A frequent critic of Baltimore's contract bidding process filed a lawsuit Wednesday contending that Mayor Stephanie Rawlings-Blake and other members of the Board of Estimates have acted "discriminatorily and outright corruptly" by awarding contracts to large firms without considering minority contractors.
The 185-page civil lawsuit brought by Arnold Jolivet, managing director of the Maryland Minority Contractors Association Inc., seeks damages for what it calls "flagrantly unlawful, willful and unconscionable conduct" by city officials.
The lawsuit by Jolivet, an influential advocate of minority business rights in years past, asked that the contractors association be awarded $40 million in damages as a result of the city's alleged discrimination.
A mayoral spokesman said the lawsuit has "no merit," and City Solicitor George Nilson said he would "vigorously defend" against it.
"It's a very big, very wide-ranging lawsuit involving a whole lot of transactions, most of which are dramatically different from one another," Nilson said. "I'm pretty confident that it will be disposed of."
The lawsuit alleges that city officials have accepted low bids from preferred contractors with the understanding that, once the bidding process is concluded, changes to the scope of the contract's work can be made to increase the total payments.
It alleges that the city has acted unlawfully multiple times by failing to request new rounds of bidding following changes to contracts.
The lawsuit requests that a series of contracts — including a $300,000 grant awarded to the Baltimore City Foundation — be declared null and void, and that those named in the lawsuit "make full and complete restitution" to the city treasury for all funding issued under those contracts.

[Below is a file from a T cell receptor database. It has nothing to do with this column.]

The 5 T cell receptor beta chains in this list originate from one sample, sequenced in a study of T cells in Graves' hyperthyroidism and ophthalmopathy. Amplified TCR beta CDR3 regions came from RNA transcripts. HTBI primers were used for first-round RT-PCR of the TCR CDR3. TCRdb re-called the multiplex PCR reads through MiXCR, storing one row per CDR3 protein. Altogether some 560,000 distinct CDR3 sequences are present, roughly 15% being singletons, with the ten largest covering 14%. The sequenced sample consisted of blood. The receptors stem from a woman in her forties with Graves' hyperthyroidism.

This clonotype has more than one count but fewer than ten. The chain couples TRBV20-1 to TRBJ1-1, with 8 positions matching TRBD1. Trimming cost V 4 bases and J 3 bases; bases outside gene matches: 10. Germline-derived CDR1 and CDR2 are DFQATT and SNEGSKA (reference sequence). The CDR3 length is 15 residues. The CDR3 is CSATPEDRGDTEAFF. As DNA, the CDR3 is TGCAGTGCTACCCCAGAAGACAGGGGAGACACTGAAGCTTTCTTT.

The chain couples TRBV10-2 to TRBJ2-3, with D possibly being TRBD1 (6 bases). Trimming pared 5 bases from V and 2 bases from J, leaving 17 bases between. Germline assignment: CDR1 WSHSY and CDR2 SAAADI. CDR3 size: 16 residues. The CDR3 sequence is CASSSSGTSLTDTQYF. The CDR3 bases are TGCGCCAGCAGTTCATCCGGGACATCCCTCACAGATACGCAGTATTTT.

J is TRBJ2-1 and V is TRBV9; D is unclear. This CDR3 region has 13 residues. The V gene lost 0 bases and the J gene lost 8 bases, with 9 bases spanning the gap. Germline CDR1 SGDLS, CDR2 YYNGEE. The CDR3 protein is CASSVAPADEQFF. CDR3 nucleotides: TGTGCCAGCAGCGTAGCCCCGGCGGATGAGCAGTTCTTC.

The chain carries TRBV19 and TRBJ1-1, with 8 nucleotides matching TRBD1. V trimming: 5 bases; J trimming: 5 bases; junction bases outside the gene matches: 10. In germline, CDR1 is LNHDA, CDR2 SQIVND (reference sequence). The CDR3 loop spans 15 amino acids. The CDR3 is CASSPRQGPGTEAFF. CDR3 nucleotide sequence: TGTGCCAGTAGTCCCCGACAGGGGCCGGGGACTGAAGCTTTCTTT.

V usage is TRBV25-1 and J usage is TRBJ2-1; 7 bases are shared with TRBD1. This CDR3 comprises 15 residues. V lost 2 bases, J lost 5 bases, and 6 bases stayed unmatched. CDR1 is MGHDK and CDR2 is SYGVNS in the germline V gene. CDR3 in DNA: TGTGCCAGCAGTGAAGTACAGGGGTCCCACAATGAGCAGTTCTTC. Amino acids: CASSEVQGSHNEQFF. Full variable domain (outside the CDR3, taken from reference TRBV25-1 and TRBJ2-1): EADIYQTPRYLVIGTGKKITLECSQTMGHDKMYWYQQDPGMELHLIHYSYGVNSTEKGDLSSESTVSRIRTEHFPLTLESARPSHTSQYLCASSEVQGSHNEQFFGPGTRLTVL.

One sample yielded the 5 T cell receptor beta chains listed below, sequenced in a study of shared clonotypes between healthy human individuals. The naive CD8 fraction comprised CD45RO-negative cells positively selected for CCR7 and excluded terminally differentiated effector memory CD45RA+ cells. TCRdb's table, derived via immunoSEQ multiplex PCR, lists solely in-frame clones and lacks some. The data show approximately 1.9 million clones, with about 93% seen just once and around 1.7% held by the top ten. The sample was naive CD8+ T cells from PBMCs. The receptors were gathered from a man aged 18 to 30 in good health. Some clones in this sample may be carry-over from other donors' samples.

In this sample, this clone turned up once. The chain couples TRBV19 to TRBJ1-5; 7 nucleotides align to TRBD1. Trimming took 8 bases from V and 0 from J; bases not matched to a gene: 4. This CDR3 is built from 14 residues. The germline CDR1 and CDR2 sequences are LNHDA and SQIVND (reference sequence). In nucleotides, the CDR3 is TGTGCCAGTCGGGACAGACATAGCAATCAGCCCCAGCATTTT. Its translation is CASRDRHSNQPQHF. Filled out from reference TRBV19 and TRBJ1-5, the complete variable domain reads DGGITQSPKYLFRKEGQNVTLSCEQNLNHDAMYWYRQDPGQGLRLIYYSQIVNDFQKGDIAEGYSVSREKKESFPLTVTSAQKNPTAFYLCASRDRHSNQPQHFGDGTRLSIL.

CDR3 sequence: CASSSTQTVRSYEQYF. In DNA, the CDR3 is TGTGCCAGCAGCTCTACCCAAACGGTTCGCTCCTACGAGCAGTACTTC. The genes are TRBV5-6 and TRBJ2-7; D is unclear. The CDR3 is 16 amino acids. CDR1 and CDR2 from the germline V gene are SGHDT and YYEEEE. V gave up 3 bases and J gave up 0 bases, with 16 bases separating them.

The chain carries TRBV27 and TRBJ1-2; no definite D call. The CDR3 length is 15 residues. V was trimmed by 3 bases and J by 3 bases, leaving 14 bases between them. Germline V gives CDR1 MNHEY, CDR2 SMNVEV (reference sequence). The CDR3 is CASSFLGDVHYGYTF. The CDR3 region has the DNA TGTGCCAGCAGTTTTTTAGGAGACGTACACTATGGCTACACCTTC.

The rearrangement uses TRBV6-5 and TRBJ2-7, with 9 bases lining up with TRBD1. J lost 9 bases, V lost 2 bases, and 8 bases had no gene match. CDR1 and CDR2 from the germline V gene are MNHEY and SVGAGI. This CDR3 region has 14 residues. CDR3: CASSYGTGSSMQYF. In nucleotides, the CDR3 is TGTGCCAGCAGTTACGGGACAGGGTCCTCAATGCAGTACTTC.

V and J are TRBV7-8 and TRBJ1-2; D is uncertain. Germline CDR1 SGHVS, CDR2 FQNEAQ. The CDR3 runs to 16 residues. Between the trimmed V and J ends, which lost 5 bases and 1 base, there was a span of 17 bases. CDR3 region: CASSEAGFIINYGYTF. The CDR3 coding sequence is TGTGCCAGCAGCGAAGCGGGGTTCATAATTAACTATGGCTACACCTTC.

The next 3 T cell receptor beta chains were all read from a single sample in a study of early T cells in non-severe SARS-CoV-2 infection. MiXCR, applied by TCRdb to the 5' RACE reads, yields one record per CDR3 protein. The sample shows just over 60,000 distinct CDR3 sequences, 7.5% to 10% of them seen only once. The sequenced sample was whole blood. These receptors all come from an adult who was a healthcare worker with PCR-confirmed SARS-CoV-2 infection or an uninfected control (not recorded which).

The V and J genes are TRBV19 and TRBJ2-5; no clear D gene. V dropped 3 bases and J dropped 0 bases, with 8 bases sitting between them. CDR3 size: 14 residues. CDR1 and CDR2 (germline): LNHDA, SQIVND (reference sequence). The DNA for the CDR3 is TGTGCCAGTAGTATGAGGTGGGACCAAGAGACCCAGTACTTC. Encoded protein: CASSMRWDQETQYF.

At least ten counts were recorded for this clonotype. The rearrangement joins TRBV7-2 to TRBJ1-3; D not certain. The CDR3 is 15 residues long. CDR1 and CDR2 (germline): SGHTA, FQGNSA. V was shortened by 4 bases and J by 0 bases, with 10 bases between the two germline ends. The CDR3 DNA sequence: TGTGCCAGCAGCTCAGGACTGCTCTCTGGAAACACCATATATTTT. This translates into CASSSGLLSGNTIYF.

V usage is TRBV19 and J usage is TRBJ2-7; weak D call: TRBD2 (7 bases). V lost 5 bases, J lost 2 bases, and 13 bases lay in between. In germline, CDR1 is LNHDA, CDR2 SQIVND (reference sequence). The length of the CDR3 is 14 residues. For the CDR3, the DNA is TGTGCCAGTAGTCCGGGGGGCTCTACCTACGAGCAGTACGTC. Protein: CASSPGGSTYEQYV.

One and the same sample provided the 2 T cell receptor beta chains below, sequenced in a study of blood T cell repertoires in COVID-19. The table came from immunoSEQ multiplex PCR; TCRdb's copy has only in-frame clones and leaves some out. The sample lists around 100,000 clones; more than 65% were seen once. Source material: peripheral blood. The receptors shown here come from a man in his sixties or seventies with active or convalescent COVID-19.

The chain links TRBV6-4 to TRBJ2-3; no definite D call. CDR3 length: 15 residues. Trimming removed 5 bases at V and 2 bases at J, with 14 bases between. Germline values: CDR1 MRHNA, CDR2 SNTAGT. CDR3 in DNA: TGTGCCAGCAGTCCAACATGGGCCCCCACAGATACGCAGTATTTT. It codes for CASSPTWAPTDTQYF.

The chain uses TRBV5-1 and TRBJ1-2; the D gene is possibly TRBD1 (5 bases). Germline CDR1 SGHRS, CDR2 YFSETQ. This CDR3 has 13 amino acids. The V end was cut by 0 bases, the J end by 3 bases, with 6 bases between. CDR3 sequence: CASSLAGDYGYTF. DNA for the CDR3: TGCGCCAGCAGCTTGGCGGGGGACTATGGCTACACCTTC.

The court should appoint an independent monitor to take over the city's contract bidding process and award future contracts "devoid of the present contract corruption, fraud, favoritism and extravagance," the lawsuit says.
The suit also requests Rawlings-Blake, Nilson, city public works director Alfred H. Foxx and the private contract recipients named in the suit pay the contractors association $10 million in actual damages and $30 million in punitive damages.
As defendants, the lawsuit names the city and the City Council; Rawlings-Blake; Nilson; Foxx; Bureau of Purchases chief Joseph Mazza; city minority business officer Thomas Corey; and the Baltimore City Foundation.
It also names five companies as defendants that have received contracts from the city in recent years: Johnson Controls, Wheelabrator Baltimore, Constellation New Energy, National Economic Research Associates, Motorola and Digicon Corp.
The companies listed as defendants in the lawsuit could not be reached for comment late Wednesday.
The plaintiffs, represented by former City Solicitor Neal Janey, are Jolivet, his association and Johnnie V. Lee, a Baltimore architect.
Rawlings-Blake has previously expressed exasperation at Jolivet's many challenges to the Board of Estimates. In June, she told Jolivet she would not "waste [her] breath" on his "wrong" claims.
Nilson said Janey's role as plaintiffs' counsel did not change his impression of the allegations made in the lawsuit.
"The fact that Neal Janey is a lawyer in the case does not make me think anything more of the merits of the complaint," Nilson said.